A friend of mine who regularly still attends the most recent church I attended has noted on multiple occasions to me that she cannot stop attending despite her disappointment in both the message and self-righteous focus of the church in particular. Her reason is her love for the people, who are in fact people, deserving of the Love that we are directed to extend. It is just that perhaps these members (and I will not dis-include myself in many regards) that accurately fit the descriptor that is Tolstoy’s chapter title, “Christianity Misunderstood By Believers”. In all my rhetoric I cannot help but be humbled by the fact that we are all fallen and lost, and the choice to love is the hardest and most vital step away from this state.
What’s more, it was just this week that I conversed with a friend who finds himself employed in what we, who are disgusted by consumerism and globalism, consider the depths of hell, Starbucks. Ok, perhaps it serves best as an emblem of said -isms, not taking on as they say, vexillum solus, or the solo banner. The common view is its representation of affluent suburban life but what we rarely imagine is the true nature of poverty. If poverty is defined not by money, but by spiritual and emotional state, those in suburban American affluence would not be disincluded, regardless of their own awareness of their state of poverty. I think Christ defined The Least also as those who are trampled by society, which would leave out those I have just mentioned, but it is also not as though we are to love those in only one level of whatever hierarchy of life “the least” refers to.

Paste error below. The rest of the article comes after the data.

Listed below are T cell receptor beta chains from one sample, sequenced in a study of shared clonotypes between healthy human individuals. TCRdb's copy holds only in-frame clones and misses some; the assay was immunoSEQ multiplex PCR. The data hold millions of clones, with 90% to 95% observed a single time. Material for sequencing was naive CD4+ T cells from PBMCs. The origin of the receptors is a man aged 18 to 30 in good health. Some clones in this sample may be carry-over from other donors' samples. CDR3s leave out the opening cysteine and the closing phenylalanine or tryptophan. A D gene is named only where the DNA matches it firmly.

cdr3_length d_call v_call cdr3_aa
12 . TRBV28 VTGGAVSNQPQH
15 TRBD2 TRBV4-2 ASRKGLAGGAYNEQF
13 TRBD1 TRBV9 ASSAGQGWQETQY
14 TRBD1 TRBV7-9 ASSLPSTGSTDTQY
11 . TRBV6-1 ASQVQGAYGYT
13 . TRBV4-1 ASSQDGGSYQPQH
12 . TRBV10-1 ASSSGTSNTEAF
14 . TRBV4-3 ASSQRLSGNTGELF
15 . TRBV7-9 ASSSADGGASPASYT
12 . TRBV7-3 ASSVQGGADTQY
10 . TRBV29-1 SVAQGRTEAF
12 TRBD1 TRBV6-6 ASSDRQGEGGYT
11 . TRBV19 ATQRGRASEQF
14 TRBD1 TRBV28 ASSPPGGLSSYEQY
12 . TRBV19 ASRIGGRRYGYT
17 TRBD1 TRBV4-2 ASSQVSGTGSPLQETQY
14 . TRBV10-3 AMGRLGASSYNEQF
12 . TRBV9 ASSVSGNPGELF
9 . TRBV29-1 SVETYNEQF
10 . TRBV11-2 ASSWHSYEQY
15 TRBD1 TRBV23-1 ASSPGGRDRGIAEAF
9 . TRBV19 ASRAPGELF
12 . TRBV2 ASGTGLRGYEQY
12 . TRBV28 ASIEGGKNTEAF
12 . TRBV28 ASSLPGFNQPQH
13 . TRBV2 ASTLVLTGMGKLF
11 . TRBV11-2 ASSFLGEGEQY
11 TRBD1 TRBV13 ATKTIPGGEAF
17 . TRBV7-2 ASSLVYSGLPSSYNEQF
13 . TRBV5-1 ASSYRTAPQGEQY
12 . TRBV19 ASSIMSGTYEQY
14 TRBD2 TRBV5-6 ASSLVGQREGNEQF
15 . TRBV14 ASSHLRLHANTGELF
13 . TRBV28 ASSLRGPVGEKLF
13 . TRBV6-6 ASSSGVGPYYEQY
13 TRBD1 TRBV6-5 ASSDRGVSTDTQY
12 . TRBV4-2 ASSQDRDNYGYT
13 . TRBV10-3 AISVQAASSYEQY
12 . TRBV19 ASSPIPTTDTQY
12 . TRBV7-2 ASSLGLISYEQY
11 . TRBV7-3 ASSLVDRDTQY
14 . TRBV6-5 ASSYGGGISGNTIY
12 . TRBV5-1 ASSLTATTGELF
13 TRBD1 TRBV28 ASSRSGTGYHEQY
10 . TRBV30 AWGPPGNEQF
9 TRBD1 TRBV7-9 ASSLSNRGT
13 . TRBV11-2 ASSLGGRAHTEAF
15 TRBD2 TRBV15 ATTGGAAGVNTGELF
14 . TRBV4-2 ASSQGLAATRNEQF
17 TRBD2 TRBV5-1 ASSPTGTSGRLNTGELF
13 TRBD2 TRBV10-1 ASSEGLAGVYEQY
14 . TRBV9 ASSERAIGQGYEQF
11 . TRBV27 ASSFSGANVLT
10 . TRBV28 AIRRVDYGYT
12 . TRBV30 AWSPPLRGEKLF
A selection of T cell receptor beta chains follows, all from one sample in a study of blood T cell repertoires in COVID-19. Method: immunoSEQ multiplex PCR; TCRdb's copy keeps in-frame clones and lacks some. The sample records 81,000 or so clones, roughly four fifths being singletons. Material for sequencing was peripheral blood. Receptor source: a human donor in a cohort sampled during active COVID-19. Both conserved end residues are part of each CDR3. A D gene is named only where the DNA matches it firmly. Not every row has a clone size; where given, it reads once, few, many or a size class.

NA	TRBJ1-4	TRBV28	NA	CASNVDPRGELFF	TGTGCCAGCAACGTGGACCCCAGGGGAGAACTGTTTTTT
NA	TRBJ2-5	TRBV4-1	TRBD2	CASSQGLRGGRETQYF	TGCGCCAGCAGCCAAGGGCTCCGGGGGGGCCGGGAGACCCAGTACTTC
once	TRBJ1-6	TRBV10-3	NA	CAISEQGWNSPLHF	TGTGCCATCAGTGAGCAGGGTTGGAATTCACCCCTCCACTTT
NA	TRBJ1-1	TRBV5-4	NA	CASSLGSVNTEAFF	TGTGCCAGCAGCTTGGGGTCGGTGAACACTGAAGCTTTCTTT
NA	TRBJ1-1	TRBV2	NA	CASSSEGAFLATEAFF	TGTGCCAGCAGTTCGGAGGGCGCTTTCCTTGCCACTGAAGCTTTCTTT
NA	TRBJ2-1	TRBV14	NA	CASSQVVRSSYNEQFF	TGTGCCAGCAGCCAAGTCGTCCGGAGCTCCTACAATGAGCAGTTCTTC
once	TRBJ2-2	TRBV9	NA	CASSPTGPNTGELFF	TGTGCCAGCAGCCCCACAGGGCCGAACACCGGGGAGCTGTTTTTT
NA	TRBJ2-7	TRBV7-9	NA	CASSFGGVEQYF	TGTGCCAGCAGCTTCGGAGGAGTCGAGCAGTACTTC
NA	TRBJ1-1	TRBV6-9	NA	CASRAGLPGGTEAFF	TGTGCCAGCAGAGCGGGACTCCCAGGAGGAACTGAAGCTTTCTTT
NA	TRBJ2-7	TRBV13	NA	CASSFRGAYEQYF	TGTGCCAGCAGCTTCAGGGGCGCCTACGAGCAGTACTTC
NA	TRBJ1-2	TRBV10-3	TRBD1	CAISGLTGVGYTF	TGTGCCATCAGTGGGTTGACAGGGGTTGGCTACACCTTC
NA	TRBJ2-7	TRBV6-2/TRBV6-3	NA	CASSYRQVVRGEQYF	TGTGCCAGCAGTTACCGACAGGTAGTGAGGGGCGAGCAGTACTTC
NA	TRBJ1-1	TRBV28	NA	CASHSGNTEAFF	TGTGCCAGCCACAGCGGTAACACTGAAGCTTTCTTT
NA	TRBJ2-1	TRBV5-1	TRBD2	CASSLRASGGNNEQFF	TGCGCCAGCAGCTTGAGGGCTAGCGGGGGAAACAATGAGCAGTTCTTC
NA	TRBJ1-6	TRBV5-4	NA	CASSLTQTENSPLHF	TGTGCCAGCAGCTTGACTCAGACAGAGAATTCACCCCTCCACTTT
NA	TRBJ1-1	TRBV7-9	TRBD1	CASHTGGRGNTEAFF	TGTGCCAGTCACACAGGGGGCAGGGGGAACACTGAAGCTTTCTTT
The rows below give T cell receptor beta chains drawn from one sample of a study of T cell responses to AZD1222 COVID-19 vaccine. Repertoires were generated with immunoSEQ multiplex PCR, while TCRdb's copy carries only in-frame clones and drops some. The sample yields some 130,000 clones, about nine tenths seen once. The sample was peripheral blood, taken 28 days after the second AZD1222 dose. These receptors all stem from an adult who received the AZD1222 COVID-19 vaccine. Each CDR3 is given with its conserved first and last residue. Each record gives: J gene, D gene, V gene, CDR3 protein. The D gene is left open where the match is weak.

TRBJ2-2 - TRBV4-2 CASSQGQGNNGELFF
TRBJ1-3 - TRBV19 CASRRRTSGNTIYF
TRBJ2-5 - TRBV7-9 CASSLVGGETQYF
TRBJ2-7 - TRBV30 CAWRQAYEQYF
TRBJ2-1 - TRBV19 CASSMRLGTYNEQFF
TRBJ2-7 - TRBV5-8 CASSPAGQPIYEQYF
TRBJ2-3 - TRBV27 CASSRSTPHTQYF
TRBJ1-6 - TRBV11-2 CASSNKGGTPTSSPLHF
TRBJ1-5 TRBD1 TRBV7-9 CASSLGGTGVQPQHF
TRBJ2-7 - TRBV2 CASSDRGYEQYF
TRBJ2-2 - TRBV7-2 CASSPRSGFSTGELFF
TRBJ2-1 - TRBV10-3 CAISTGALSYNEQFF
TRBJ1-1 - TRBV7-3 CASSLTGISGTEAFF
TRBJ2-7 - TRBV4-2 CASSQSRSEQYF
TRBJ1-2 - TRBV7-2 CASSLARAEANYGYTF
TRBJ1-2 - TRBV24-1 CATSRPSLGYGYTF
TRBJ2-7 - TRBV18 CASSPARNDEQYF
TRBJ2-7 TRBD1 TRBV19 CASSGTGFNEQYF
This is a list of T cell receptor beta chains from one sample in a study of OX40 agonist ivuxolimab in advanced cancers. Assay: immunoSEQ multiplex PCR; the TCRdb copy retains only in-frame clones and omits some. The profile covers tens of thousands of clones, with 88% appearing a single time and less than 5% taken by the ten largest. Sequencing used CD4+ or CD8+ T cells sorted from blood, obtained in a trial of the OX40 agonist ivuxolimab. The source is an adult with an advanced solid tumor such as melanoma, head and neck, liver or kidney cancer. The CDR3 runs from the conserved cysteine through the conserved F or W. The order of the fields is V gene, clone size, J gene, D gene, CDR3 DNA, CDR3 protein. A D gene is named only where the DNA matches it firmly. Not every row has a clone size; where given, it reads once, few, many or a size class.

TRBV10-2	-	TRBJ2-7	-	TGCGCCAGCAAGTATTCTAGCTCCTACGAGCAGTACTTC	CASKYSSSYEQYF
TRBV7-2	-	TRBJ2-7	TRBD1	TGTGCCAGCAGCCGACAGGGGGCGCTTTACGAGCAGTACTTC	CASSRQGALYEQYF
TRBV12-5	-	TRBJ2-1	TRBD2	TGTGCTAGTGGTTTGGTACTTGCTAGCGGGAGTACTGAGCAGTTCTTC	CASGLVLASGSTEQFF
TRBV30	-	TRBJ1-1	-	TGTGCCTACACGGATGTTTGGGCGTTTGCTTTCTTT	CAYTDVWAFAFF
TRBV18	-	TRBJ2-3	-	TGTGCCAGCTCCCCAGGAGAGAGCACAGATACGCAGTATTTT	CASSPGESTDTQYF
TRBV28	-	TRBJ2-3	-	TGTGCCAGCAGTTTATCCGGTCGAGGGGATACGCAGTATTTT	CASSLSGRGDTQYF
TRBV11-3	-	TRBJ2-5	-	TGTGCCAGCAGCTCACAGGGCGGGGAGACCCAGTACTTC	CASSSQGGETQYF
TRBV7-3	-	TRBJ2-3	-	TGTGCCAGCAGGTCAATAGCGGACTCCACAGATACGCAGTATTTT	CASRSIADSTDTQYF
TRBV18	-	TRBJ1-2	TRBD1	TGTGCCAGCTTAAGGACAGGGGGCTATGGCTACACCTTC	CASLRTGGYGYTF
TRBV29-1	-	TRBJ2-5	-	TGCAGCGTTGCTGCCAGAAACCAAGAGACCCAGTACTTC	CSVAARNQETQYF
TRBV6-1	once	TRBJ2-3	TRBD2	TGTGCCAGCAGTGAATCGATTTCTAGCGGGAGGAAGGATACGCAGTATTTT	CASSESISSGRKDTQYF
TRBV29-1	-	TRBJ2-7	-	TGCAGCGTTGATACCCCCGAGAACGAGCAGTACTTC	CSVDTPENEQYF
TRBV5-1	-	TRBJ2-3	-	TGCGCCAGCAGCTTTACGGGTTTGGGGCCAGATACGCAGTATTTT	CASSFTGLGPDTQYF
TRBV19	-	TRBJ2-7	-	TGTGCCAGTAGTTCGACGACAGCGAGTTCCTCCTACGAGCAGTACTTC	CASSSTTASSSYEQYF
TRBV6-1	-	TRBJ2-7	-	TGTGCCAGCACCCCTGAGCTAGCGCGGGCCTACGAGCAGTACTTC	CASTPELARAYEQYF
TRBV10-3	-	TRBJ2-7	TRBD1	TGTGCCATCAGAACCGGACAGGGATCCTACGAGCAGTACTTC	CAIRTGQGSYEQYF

This latté-serving friend of mine finds himself just needing the money and being unable to otherwise, for the time being, escape the neighborhood his parents live in, which is mentioned as one of the most wealthy in the nation. As a cynic I find it easy to talk of such places the way one Paris Hilton would talk of a Motel6, but I am put in my place by the voice inside me that has found at least a hint of what honest objective love looks like. I am once again humbled by the lives and love of my friends, in this case, one who chooses daily to connect with those through the humble realization that we are all fallen and lost, all deserving of love, even the affluent.
There are those of us who, especially through Paul’s teaching, are fully in love with the theological implications and poetic nature of the marriage of Christ to the church. Notice the lowercase ‘c’, there, not the capital. As a body of believers (who according to Tolstoy, misunderstand our own religion) we are defined as the church not by the system of human politics and hierarchy that is falsely built in Christ’s name but by, at its simplest level, believing in the name and sharing this commonality with our brothers and sisters.